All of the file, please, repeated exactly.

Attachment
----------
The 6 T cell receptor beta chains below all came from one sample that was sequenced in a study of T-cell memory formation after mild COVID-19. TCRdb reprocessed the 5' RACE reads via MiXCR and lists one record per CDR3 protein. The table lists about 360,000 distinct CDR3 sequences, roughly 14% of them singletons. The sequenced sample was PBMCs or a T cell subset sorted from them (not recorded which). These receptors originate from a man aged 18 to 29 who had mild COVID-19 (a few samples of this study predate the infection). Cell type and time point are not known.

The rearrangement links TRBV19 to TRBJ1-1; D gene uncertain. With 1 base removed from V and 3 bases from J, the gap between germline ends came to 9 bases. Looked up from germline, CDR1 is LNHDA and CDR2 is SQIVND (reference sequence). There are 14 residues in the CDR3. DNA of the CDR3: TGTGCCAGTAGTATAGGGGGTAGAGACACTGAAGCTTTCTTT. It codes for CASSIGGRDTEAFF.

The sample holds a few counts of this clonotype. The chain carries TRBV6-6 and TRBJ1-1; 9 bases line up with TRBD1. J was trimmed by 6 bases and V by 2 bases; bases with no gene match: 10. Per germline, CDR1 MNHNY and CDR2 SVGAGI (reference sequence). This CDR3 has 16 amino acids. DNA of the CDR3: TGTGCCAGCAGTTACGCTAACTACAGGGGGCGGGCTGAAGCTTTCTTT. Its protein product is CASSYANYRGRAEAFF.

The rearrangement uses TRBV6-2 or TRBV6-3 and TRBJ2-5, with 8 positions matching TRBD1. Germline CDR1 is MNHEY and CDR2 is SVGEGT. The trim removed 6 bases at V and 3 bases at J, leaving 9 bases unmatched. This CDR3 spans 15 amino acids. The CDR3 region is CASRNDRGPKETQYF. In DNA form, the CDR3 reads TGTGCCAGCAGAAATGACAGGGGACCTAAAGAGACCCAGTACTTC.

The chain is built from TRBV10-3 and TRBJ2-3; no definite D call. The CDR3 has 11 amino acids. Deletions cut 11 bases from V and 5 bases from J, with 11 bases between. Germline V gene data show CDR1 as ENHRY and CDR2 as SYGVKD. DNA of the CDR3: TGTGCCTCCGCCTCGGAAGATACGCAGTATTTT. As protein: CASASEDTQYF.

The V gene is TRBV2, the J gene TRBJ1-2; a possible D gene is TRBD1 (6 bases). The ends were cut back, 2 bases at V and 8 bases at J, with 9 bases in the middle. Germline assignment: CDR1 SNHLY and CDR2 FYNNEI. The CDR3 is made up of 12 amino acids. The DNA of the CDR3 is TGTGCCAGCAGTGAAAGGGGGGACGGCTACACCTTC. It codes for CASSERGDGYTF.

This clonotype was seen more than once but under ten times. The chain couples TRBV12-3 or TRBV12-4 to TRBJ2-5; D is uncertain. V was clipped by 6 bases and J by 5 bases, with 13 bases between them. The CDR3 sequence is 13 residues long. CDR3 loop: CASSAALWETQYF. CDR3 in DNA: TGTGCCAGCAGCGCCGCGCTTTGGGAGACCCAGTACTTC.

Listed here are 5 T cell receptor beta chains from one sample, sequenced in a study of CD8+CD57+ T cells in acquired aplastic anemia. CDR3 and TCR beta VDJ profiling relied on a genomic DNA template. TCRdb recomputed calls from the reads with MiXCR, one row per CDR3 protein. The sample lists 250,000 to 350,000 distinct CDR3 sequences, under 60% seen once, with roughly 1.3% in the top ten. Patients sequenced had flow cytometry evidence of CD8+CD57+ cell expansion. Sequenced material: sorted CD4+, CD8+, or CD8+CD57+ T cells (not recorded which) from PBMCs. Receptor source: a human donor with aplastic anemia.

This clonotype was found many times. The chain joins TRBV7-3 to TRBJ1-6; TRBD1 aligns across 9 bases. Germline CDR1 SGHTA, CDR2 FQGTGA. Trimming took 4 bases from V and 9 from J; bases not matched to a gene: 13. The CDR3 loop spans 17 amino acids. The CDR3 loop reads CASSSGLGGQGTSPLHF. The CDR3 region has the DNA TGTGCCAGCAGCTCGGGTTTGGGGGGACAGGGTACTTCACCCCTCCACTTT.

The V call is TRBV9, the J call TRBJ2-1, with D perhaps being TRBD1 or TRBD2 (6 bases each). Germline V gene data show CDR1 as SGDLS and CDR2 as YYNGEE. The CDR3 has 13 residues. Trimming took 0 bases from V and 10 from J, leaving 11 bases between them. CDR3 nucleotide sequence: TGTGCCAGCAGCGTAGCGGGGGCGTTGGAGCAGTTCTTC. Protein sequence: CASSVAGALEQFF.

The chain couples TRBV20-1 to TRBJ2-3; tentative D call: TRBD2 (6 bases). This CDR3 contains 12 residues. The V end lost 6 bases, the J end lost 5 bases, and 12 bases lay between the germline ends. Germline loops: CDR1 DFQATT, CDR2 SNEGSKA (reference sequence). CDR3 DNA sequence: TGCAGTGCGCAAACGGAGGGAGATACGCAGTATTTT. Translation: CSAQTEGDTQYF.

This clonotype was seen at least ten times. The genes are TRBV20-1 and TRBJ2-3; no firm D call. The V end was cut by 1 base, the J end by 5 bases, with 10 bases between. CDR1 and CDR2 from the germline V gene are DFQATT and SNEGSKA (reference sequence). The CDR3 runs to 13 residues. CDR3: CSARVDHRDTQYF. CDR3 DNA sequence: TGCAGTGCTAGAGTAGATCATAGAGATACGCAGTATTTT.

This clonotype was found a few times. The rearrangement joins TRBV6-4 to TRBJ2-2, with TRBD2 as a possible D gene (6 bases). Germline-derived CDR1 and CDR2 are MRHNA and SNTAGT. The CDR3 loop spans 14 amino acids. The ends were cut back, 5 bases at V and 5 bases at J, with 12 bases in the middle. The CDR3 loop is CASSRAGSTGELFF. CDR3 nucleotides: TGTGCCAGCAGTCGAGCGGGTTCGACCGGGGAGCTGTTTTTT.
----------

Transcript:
The 6 T cell receptor beta chains below all came from one sample that was sequenced in a study of T-cell memory formation after mild COVID-19. TCRdb reprocessed the 5' RACE reads via MiXCR and lists one record per CDR3 protein. The table lists about 360,000 distinct CDR3 sequences, roughly 14% of them singletons. The sequenced sample was PBMCs or a T cell subset sorted from them (not recorded which). These receptors originate from a man aged 18 to 29 who had mild COVID-19 (a few samples of this study predate the infection). Cell type and time point are not known.

The rearrangement links TRBV19 to TRBJ1-1; D gene uncertain. With 1 base removed from V and 3 bases from J, the gap between germline ends came to 9 bases. Looked up from germline, CDR1 is LNHDA and CDR2 is SQIVND (reference sequence). There are 14 residues in the CDR3. DNA of the CDR3: TGTGCCAGTAGTATAGGGGGTAGAGACACTGAAGCTTTCTTT. It codes for CASSIGGRDTEAFF.

The sample holds a few counts of this clonotype. The chain carries TRBV6-6 and TRBJ1-1; 9 bases line up with TRBD1. J was trimmed by 6 bases and V by 2 bases; bases with no gene match: 10. Per germline, CDR1 MNHNY and CDR2 SVGAGI (reference sequence). This CDR3 has 16 amino acids. DNA of the CDR3: TGTGCCAGCAGTTACGCTAACTACAGGGGGCGGGCTGAAGCTTTCTTT. Its protein product is CASSYANYRGRAEAFF.

The rearrangement uses TRBV6-2 or TRBV6-3 and TRBJ2-5, with 8 positions matching TRBD1. Germline CDR1 is MNHEY and CDR2 is SVGEGT. The trim removed 6 bases at V and 3 bases at J, leaving 9 bases unmatched. This CDR3 spans 15 amino acids. The CDR3 region is CASRNDRGPKETQYF. In DNA form, the CDR3 reads TGTGCCAGCAGAAATGACAGGGGACCTAAAGAGACCCAGTACTTC.

The chain is built from TRBV10-3 and TRBJ2-3; no definite D call. The CDR3 has 11 amino acids. Deletions cut 11 bases from V and 5 bases from J, with 11 bases between. Germline V gene data show CDR1 as ENHRY and CDR2 as SYGVKD. DNA of the CDR3: TGTGCCTCCGCCTCGGAAGATACGCAGTATTTT. As protein: CASASEDTQYF.

The V gene is TRBV2, the J gene TRBJ1-2; a possible D gene is TRBD1 (6 bases). The ends were cut back, 2 bases at V and 8 bases at J, with 9 bases in the middle. Germline assignment: CDR1 SNHLY and CDR2 FYNNEI. The CDR3 is made up of 12 amino acids. The DNA of the CDR3 is TGTGCCAGCAGTGAAAGGGGGGACGGCTACACCTTC. It codes for CASSERGDGYTF.

This clonotype was seen more than once but under ten times. The chain couples TRBV12-3 or TRBV12-4 to TRBJ2-5; D is uncertain. V was clipped by 6 bases and J by 5 bases, with 13 bases between them. The CDR3 sequence is 13 residues long. CDR3 loop: CASSAALWETQYF. CDR3 in DNA: TGTGCCAGCAGCGCCGCGCTTTGGGAGACCCAGTACTTC.

Listed here are 5 T cell receptor beta chains from one sample, sequenced in a study of CD8+CD57+ T cells in acquired aplastic anemia. CDR3 and TCR beta VDJ profiling relied on a genomic DNA template. TCRdb recomputed calls from the reads with MiXCR, one row per CDR3 protein. The sample lists 250,000 to 350,000 distinct CDR3 sequences, under 60% seen once, with roughly 1.3% in the top ten. Patients sequenced had flow cytometry evidence of CD8+CD57+ cell expansion. Sequenced material: sorted CD4+, CD8+, or CD8+CD57+ T cells (not recorded which) from PBMCs. Receptor source: a human donor with aplastic anemia.

This clonotype was found many times. The chain joins TRBV7-3 to TRBJ1-6; TRBD1 aligns across 9 bases. Germline CDR1 SGHTA, CDR2 FQGTGA. Trimming took 4 bases from V and 9 from J; bases not matched to a gene: 13. The CDR3 loop spans 17 amino acids. The CDR3 loop reads CASSSGLGGQGTSPLHF. The CDR3 region has the DNA TGTGCCAGCAGCTCGGGTTTGGGGGGACAGGGTACTTCACCCCTCCACTTT.

The V call is TRBV9, the J call TRBJ2-1, with D perhaps being TRBD1 or TRBD2 (6 bases each). Germline V gene data show CDR1 as SGDLS and CDR2 as YYNGEE. The CDR3 has 13 residues. Trimming took 0 bases from V and 10 from J, leaving 11 bases between them. CDR3 nucleotide sequence: TGTGCCAGCAGCGTAGCGGGGGCGTTGGAGCAGTTCTTC. Protein sequence: CASSVAGALEQFF.

The chain couples TRBV20-1 to TRBJ2-3; tentative D call: TRBD2 (6 bases). This CDR3 contains 12 residues. The V end lost 6 bases, the J end lost 5 bases, and 12 bases lay between the germline ends. Germline loops: CDR1 DFQATT, CDR2 SNEGSKA (reference sequence). CDR3 DNA sequence: TGCAGTGCGCAAACGGAGGGAGATACGCAGTATTTT. Translation: CSAQTEGDTQYF.

This clonotype was seen at least ten times. The genes are TRBV20-1 and TRBJ2-3; no firm D call. The V end was cut by 1 base, the J end by 5 bases, with 10 bases between. CDR1 and CDR2 from the germline V gene are DFQATT and SNEGSKA (reference sequence). The CDR3 runs to 13 residues. CDR3: CSARVDHRDTQYF. CDR3 DNA sequence: TGCAGTGCTAGAGTAGATCATAGAGATACGCAGTATTTT.

This clonotype was found a few times. The rearrangement joins TRBV6-4 to TRBJ2-2, with TRBD2 as a possible D gene (6 bases). Germline-derived CDR1 and CDR2 are MRHNA and SNTAGT. The CDR3 loop spans 14 amino acids. The ends were cut back, 5 bases at V and 5 bases at J, with 12 bases in the middle. The CDR3 loop is CASSRAGSTGELFF. CDR3 nucleotides: TGTGCCAGCAGTCGAGCGGGTTCGACCGGGGAGCTGTTTTTT.